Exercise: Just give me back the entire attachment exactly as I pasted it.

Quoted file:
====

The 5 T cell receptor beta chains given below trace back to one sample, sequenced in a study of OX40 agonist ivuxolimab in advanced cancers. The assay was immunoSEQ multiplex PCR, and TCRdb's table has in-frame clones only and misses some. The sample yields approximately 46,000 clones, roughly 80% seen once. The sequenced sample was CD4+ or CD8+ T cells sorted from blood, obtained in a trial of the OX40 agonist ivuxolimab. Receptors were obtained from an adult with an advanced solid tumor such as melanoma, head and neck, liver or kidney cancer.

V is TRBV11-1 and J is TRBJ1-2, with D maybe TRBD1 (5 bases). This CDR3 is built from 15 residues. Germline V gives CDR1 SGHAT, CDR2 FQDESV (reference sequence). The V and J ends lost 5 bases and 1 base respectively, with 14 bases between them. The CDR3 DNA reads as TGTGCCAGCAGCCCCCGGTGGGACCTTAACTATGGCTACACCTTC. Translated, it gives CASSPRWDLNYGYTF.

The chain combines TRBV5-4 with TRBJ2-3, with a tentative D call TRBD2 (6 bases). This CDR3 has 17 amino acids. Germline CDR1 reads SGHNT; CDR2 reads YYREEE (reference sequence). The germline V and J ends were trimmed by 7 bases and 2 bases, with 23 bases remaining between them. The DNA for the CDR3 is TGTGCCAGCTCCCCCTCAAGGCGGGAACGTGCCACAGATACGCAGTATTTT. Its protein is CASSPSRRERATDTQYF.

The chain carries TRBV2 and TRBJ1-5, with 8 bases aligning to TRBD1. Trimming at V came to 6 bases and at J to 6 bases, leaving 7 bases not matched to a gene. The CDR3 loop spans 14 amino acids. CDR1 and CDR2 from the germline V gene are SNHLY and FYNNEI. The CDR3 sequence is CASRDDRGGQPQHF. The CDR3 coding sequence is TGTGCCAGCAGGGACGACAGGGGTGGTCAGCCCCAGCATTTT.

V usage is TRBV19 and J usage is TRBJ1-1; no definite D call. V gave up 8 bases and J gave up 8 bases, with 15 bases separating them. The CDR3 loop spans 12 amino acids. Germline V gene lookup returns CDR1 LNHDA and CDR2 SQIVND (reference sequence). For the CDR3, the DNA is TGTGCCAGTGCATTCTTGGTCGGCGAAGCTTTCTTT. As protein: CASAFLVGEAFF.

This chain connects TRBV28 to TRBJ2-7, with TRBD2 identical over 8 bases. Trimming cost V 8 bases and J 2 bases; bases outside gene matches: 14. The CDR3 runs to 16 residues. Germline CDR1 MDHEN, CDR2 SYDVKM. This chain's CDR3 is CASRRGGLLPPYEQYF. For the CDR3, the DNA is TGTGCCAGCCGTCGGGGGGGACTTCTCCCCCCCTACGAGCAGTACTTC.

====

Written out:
The 5 T cell receptor beta chains given below trace back to one sample, sequenced in a study of OX40 agonist ivuxolimab in advanced cancers. The assay was immunoSEQ multiplex PCR, and TCRdb's table has in-frame clones only and misses some. The sample yields approximately 46,000 clones, roughly 80% seen once. The sequenced sample was CD4+ or CD8+ T cells sorted from blood, obtained in a trial of the OX40 agonist ivuxolimab. Receptors were obtained from an adult with an advanced solid tumor such as melanoma, head and neck, liver or kidney cancer.

V is TRBV11-1 and J is TRBJ1-2, with D maybe TRBD1 (5 bases). This CDR3 is built from 15 residues. Germline V gives CDR1 SGHAT, CDR2 FQDESV (reference sequence). The V and J ends lost 5 bases and 1 base respectively, with 14 bases between them. The CDR3 DNA reads as TGTGCCAGCAGCCCCCGGTGGGACCTTAACTATGGCTACACCTTC. Translated, it gives CASSPRWDLNYGYTF.

The chain combines TRBV5-4 with TRBJ2-3, with a tentative D call TRBD2 (6 bases). This CDR3 has 17 amino acids. Germline CDR1 reads SGHNT; CDR2 reads YYREEE (reference sequence). The germline V and J ends were trimmed by 7 bases and 2 bases, with 23 bases remaining between them. The DNA for the CDR3 is TGTGCCAGCTCCCCCTCAAGGCGGGAACGTGCCACAGATACGCAGTATTTT. Its protein is CASSPSRRERATDTQYF.

The chain carries TRBV2 and TRBJ1-5, with 8 bases aligning to TRBD1. Trimming at V came to 6 bases and at J to 6 bases, leaving 7 bases not matched to a gene. The CDR3 loop spans 14 amino acids. CDR1 and CDR2 from the germline V gene are SNHLY and FYNNEI. The CDR3 sequence is CASRDDRGGQPQHF. The CDR3 coding sequence is TGTGCCAGCAGGGACGACAGGGGTGGTCAGCCCCAGCATTTT.

V usage is TRBV19 and J usage is TRBJ1-1; no definite D call. V gave up 8 bases and J gave up 8 bases, with 15 bases separating them. The CDR3 loop spans 12 amino acids. Germline V gene lookup returns CDR1 LNHDA and CDR2 SQIVND (reference sequence). For the CDR3, the DNA is TGTGCCAGTGCATTCTTGGTCGGCGAAGCTTTCTTT. As protein: CASAFLVGEAFF.

This chain connects TRBV28 to TRBJ2-7, with TRBD2 identical over 8 bases. Trimming cost V 8 bases and J 2 bases; bases outside gene matches: 14. The CDR3 runs to 16 residues. Germline CDR1 MDHEN, CDR2 SYDVKM. This chain's CDR3 is CASRRGGLLPPYEQYF. For the CDR3, the DNA is TGTGCCAGCCGTCGGGGGGGACTTCTCCCCCCCTACGAGCAGTACTTC.